Date: Fri, 22 Apr 94 12:49:08 -0400 From: snow at canusr.DNET.NASA.GOV (Martin Snow) Subject: Malt Extract Color I decided to make an Oatmeal Stout, so I found a recipe and went shopping for ingredients. When I got home, I realized that I had gotten "dark" extract syrup instead of the "amber" called for in the recipe. Besides color, what is the difference between light, amber, and dark LME? Are there more unfermentables in one of them? How big an impact on the taste of the final product does the darkness of the extract make? In a similar vein, is color the only thing different about 40L and 120L crystal malt? If you brewed two batches of the same recipe but used a different darkness of crystal malt, could a blindfolded drinker tell them apart? Martin Snow snow at canusr.dnet.nasa.gov Return to table of contents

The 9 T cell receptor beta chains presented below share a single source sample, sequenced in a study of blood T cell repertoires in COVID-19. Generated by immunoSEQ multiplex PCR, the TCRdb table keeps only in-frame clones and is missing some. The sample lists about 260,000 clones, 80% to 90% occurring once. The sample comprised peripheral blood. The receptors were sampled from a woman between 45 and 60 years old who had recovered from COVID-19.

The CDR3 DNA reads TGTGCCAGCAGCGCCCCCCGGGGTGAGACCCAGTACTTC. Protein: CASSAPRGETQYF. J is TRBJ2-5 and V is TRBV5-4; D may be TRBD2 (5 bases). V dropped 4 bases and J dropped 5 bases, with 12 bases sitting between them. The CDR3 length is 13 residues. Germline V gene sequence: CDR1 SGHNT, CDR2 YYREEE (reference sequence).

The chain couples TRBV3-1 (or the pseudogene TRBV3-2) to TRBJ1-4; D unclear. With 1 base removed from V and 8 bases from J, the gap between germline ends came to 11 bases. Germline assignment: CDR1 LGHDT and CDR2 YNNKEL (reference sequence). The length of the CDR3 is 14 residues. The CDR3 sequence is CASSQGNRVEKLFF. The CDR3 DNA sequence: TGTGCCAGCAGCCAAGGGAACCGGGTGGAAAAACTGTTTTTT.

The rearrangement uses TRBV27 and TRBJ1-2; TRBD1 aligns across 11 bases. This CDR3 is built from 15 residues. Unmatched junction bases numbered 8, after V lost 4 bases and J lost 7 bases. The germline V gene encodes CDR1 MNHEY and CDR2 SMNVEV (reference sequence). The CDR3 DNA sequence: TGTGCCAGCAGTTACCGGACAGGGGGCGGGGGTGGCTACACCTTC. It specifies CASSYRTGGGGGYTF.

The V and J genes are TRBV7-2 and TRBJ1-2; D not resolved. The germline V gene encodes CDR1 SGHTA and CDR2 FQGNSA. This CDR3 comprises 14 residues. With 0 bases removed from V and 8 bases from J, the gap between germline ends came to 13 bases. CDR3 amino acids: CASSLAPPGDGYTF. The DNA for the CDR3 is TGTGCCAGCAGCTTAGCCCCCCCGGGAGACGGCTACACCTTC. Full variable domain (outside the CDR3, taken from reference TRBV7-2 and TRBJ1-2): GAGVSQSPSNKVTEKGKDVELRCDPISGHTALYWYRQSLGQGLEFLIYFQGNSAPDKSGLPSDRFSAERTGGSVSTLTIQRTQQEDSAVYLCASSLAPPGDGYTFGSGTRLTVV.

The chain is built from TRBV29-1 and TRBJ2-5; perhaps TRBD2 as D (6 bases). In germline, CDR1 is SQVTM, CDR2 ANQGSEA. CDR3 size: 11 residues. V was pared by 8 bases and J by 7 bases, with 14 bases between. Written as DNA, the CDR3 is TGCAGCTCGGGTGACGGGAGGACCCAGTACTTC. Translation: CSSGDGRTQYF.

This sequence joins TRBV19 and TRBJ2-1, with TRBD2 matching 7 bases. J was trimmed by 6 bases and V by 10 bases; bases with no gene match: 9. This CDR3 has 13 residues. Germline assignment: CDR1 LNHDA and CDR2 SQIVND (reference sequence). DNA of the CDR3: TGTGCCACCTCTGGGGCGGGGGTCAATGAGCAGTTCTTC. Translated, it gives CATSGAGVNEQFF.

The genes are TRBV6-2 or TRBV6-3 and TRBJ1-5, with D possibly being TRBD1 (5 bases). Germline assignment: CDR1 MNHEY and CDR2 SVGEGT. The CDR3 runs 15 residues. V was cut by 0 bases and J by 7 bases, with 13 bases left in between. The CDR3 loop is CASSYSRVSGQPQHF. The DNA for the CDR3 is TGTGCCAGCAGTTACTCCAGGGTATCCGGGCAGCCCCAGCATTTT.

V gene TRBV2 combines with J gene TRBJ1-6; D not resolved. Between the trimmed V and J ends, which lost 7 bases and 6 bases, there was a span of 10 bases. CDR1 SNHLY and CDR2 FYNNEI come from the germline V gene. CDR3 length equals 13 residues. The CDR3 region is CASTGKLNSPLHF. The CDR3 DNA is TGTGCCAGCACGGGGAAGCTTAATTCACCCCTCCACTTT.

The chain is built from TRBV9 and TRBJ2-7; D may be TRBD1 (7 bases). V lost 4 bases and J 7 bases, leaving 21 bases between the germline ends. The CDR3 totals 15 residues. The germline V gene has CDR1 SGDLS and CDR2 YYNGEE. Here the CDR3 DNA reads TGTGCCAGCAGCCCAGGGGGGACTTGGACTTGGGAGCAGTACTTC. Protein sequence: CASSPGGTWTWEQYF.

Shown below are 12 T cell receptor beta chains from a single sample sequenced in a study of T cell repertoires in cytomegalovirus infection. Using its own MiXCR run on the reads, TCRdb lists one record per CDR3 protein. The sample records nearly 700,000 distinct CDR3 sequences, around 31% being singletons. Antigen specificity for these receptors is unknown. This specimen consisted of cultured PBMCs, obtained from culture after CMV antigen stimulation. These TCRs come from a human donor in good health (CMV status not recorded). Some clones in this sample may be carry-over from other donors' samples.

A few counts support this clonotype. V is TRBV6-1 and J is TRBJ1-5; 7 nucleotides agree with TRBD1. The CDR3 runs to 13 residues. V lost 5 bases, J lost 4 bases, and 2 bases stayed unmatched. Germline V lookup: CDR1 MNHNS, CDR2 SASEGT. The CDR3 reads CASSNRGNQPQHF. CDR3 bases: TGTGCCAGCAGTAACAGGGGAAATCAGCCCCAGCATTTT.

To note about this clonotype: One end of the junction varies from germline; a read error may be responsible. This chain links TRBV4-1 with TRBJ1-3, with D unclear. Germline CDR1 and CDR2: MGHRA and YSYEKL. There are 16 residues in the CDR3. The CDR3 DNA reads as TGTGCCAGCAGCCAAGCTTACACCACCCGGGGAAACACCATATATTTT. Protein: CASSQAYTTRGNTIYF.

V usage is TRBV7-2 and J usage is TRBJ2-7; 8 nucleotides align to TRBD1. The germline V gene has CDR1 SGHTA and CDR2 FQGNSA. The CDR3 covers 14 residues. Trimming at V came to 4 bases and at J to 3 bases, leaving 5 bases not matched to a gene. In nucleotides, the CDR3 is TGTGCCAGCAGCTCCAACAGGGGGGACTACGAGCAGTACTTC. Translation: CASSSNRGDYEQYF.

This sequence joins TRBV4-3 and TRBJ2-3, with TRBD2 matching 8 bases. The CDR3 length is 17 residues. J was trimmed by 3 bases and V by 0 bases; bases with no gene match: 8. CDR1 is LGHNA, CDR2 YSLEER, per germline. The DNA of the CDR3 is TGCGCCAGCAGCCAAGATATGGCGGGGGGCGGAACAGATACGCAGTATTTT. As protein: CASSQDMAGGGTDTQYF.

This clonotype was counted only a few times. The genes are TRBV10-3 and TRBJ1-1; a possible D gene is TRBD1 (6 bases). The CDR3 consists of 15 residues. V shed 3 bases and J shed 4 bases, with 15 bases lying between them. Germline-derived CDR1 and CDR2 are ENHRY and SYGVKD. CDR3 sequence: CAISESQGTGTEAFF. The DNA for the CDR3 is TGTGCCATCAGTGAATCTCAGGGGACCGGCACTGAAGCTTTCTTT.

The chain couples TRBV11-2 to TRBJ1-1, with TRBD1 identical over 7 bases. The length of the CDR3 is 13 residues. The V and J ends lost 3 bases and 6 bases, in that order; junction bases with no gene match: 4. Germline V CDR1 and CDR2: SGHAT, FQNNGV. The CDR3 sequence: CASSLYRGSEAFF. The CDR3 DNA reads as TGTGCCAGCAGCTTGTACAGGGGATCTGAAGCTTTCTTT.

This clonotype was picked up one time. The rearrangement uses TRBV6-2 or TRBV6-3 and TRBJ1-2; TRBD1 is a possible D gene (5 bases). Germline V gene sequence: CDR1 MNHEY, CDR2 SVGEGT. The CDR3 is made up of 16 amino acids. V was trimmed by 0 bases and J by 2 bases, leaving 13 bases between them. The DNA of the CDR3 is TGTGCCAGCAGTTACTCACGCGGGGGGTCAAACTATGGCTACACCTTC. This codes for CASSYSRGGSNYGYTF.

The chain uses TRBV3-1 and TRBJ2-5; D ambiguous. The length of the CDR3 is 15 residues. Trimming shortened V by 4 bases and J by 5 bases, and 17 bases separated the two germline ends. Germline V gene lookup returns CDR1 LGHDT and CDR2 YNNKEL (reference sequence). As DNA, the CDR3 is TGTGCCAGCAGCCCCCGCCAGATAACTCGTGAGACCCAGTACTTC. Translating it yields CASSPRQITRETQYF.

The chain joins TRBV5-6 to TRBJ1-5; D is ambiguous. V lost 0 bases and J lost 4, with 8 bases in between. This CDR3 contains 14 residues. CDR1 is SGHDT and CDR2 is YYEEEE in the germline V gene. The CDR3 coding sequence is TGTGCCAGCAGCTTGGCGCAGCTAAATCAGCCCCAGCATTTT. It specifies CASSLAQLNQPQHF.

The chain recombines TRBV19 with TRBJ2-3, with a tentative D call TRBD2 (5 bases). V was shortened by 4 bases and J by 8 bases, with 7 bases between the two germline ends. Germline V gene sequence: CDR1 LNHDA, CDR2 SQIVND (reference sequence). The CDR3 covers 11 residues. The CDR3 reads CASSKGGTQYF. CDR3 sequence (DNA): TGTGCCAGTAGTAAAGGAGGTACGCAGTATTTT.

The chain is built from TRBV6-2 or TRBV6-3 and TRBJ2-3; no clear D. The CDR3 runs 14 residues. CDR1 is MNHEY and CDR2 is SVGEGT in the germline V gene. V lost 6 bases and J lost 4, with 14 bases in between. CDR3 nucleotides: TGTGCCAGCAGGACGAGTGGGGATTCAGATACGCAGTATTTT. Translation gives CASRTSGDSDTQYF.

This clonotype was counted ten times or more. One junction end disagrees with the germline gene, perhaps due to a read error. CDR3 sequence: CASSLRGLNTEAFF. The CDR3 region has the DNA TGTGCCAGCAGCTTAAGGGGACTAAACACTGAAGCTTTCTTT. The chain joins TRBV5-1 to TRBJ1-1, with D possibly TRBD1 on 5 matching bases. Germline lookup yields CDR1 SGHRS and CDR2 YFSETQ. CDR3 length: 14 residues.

Date: Fri, 22 Apr 94 9:11:48 CDT From: unisql!jonh at cs.utexas.edu (Jon Higby) Subject: Re: > Has anyone ever tried recycling hops? Or to be more precise, has > anyone tried reusing aroma hops (or even flavor hops) as bittering > hops for the next batch? Yes, this will work. I've made a batch of Scotish 120-Shilling ale (S.G. 1.090) from the first runnings of two sparges. The remaing sparge made a 2-penny ale. Boiled the 120-Shilling with bittering hops (Kent Goldings) and then used the remaining spent hops for the 2-penny ale (S.G. 1.040). This was how they decribed to do it in the brewing series book "Scotch Ales". It is certainly doable, but it seems like it would be hard to determine how much bittering you are getting from the spent hops. The above method is a good combination, high initial bittering to offset strong ale, low bittering (from spent hops) for weak ale. If I recall right (I don't have the book in front of me), they estimated a 22% hop utilization for the strong ale (with fresh hops), and a 15% for the 2-penny from the spent hops. Maybe Mark from Hoptech will chime in on this! Jon / / Austin Return to table of contents